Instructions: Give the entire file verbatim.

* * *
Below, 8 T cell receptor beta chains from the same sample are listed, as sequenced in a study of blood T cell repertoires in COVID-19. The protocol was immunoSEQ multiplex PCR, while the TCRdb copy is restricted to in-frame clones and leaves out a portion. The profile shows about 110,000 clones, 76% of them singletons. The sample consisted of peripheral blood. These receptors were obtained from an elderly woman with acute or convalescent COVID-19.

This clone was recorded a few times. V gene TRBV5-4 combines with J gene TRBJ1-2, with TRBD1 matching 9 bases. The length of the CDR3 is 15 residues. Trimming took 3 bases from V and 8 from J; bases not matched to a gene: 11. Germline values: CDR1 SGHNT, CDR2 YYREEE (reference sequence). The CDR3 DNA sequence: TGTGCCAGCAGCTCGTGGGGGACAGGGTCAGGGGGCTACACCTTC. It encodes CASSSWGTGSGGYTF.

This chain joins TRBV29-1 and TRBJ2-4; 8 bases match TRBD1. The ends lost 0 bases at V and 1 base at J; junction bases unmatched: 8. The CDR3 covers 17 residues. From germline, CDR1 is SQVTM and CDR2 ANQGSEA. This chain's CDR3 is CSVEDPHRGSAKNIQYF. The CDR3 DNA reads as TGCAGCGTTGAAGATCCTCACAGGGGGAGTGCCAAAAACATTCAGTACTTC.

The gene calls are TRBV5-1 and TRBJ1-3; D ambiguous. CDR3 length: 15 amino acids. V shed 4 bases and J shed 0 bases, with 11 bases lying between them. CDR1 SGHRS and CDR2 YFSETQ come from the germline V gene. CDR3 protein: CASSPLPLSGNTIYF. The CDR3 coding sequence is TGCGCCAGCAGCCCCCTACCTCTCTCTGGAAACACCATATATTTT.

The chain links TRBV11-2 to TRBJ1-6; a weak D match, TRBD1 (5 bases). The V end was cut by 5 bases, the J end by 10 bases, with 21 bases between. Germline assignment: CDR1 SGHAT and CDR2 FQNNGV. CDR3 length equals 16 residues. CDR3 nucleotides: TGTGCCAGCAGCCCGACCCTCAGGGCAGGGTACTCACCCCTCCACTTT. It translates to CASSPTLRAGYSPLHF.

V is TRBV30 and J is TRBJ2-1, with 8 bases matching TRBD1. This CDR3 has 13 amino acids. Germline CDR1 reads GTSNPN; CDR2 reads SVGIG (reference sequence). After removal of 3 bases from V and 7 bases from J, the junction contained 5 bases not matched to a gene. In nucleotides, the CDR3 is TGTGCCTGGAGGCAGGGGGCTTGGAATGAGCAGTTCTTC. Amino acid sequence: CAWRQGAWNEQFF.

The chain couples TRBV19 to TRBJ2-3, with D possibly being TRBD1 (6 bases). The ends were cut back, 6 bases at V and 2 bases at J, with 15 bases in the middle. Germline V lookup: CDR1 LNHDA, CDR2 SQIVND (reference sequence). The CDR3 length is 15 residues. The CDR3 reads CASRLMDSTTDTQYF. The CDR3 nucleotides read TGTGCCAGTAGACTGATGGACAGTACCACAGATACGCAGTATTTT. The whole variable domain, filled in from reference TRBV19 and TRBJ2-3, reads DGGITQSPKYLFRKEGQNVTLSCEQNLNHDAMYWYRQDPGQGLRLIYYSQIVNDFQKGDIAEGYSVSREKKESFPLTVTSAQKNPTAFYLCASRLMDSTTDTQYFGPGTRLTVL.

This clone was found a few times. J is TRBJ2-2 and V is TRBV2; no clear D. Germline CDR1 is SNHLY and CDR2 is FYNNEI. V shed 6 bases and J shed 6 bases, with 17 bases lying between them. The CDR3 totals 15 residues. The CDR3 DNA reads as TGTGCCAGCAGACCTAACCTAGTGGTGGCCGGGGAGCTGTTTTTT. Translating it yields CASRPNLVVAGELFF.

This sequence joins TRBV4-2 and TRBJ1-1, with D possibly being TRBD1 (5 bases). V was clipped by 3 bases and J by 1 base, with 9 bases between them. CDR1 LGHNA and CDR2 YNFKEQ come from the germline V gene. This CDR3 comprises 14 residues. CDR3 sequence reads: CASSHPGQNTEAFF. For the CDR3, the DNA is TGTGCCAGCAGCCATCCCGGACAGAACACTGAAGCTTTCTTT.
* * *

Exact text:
Below, 8 T cell receptor beta chains from the same sample are listed, as sequenced in a study of blood T cell repertoires in COVID-19. The protocol was immunoSEQ multiplex PCR, while the TCRdb copy is restricted to in-frame clones and leaves out a portion. The profile shows about 110,000 clones, 76% of them singletons. The sample consisted of peripheral blood. These receptors were obtained from an elderly woman with acute or convalescent COVID-19.

This clone was recorded a few times. V gene TRBV5-4 combines with J gene TRBJ1-2, with TRBD1 matching 9 bases. The length of the CDR3 is 15 residues. Trimming took 3 bases from V and 8 from J; bases not matched to a gene: 11. Germline values: CDR1 SGHNT, CDR2 YYREEE (reference sequence). The CDR3 DNA sequence: TGTGCCAGCAGCTCGTGGGGGACAGGGTCAGGGGGCTACACCTTC. It encodes CASSSWGTGSGGYTF.

This chain joins TRBV29-1 and TRBJ2-4; 8 bases match TRBD1. The ends lost 0 bases at V and 1 base at J; junction bases unmatched: 8. The CDR3 covers 17 residues. From germline, CDR1 is SQVTM and CDR2 ANQGSEA. This chain's CDR3 is CSVEDPHRGSAKNIQYF. The CDR3 DNA reads as TGCAGCGTTGAAGATCCTCACAGGGGGAGTGCCAAAAACATTCAGTACTTC.

The gene calls are TRBV5-1 and TRBJ1-3; D ambiguous. CDR3 length: 15 amino acids. V shed 4 bases and J shed 0 bases, with 11 bases lying between them. CDR1 SGHRS and CDR2 YFSETQ come from the germline V gene. CDR3 protein: CASSPLPLSGNTIYF. The CDR3 coding sequence is TGCGCCAGCAGCCCCCTACCTCTCTCTGGAAACACCATATATTTT.

The chain links TRBV11-2 to TRBJ1-6; a weak D match, TRBD1 (5 bases). The V end was cut by 5 bases, the J end by 10 bases, with 21 bases between. Germline assignment: CDR1 SGHAT and CDR2 FQNNGV. CDR3 length equals 16 residues. CDR3 nucleotides: TGTGCCAGCAGCCCGACCCTCAGGGCAGGGTACTCACCCCTCCACTTT. It translates to CASSPTLRAGYSPLHF.

V is TRBV30 and J is TRBJ2-1, with 8 bases matching TRBD1. This CDR3 has 13 amino acids. Germline CDR1 reads GTSNPN; CDR2 reads SVGIG (reference sequence). After removal of 3 bases from V and 7 bases from J, the junction contained 5 bases not matched to a gene. In nucleotides, the CDR3 is TGTGCCTGGAGGCAGGGGGCTTGGAATGAGCAGTTCTTC. Amino acid sequence: CAWRQGAWNEQFF.

The chain couples TRBV19 to TRBJ2-3, with D possibly being TRBD1 (6 bases). The ends were cut back, 6 bases at V and 2 bases at J, with 15 bases in the middle. Germline V lookup: CDR1 LNHDA, CDR2 SQIVND (reference sequence). The CDR3 length is 15 residues. The CDR3 reads CASRLMDSTTDTQYF. The CDR3 nucleotides read TGTGCCAGTAGACTGATGGACAGTACCACAGATACGCAGTATTTT. The whole variable domain, filled in from reference TRBV19 and TRBJ2-3, reads DGGITQSPKYLFRKEGQNVTLSCEQNLNHDAMYWYRQDPGQGLRLIYYSQIVNDFQKGDIAEGYSVSREKKESFPLTVTSAQKNPTAFYLCASRLMDSTTDTQYFGPGTRLTVL.

This clone was found a few times. J is TRBJ2-2 and V is TRBV2; no clear D. Germline CDR1 is SNHLY and CDR2 is FYNNEI. V shed 6 bases and J shed 6 bases, with 17 bases lying between them. The CDR3 totals 15 residues. The CDR3 DNA reads as TGTGCCAGCAGACCTAACCTAGTGGTGGCCGGGGAGCTGTTTTTT. Translating it yields CASRPNLVVAGELFF.

This sequence joins TRBV4-2 and TRBJ1-1, with D possibly being TRBD1 (5 bases). V was clipped by 3 bases and J by 1 base, with 9 bases between them. CDR1 LGHNA and CDR2 YNFKEQ come from the germline V gene. This CDR3 comprises 14 residues. CDR3 sequence reads: CASSHPGQNTEAFF. For the CDR3, the DNA is TGTGCCAGCAGCCATCCCGGACAGAACACTGAAGCTTTCTTT.